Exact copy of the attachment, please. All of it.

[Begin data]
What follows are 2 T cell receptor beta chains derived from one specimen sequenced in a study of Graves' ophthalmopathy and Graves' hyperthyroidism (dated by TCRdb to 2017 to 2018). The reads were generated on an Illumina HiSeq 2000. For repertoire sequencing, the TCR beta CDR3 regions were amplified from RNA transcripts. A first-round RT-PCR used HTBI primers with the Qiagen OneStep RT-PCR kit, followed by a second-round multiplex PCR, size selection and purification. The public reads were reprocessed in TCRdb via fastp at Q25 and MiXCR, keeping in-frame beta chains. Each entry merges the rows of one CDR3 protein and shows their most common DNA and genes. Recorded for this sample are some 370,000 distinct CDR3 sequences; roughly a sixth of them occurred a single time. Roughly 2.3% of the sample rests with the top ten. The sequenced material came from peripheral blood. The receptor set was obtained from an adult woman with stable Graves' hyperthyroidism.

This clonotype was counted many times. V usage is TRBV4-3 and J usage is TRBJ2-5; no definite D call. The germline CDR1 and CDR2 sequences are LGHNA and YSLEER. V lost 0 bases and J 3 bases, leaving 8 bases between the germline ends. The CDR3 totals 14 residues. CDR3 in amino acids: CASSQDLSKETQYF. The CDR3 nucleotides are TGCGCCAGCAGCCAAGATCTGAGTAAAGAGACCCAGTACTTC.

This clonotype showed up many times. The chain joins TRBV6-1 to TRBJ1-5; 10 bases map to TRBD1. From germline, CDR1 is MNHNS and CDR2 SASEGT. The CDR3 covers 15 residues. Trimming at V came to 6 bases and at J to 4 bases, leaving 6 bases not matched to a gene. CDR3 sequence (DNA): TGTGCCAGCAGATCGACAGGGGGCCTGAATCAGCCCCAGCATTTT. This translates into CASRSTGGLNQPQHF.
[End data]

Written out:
What follows are 2 T cell receptor beta chains derived from one specimen sequenced in a study of Graves' ophthalmopathy and Graves' hyperthyroidism (dated by TCRdb to 2017 to 2018). The reads were generated on an Illumina HiSeq 2000. For repertoire sequencing, the TCR beta CDR3 regions were amplified from RNA transcripts. A first-round RT-PCR used HTBI primers with the Qiagen OneStep RT-PCR kit, followed by a second-round multiplex PCR, size selection and purification. The public reads were reprocessed in TCRdb via fastp at Q25 and MiXCR, keeping in-frame beta chains. Each entry merges the rows of one CDR3 protein and shows their most common DNA and genes. Recorded for this sample are some 370,000 distinct CDR3 sequences; roughly a sixth of them occurred a single time. Roughly 2.3% of the sample rests with the top ten. The sequenced material came from peripheral blood. The receptor set was obtained from an adult woman with stable Graves' hyperthyroidism.

This clonotype was counted many times. V usage is TRBV4-3 and J usage is TRBJ2-5; no definite D call. The germline CDR1 and CDR2 sequences are LGHNA and YSLEER. V lost 0 bases and J 3 bases, leaving 8 bases between the germline ends. The CDR3 totals 14 residues. CDR3 in amino acids: CASSQDLSKETQYF. The CDR3 nucleotides are TGCGCCAGCAGCCAAGATCTGAGTAAAGAGACCCAGTACTTC.

This clonotype showed up many times. The chain joins TRBV6-1 to TRBJ1-5; 10 bases map to TRBD1. From germline, CDR1 is MNHNS and CDR2 SASEGT. The CDR3 covers 15 residues. Trimming at V came to 6 bases and at J to 4 bases, leaving 6 bases not matched to a gene. CDR3 sequence (DNA): TGTGCCAGCAGATCGACAGGGGGCCTGAATCAGCCCCAGCATTTT. This translates into CASRSTGGLNQPQHF.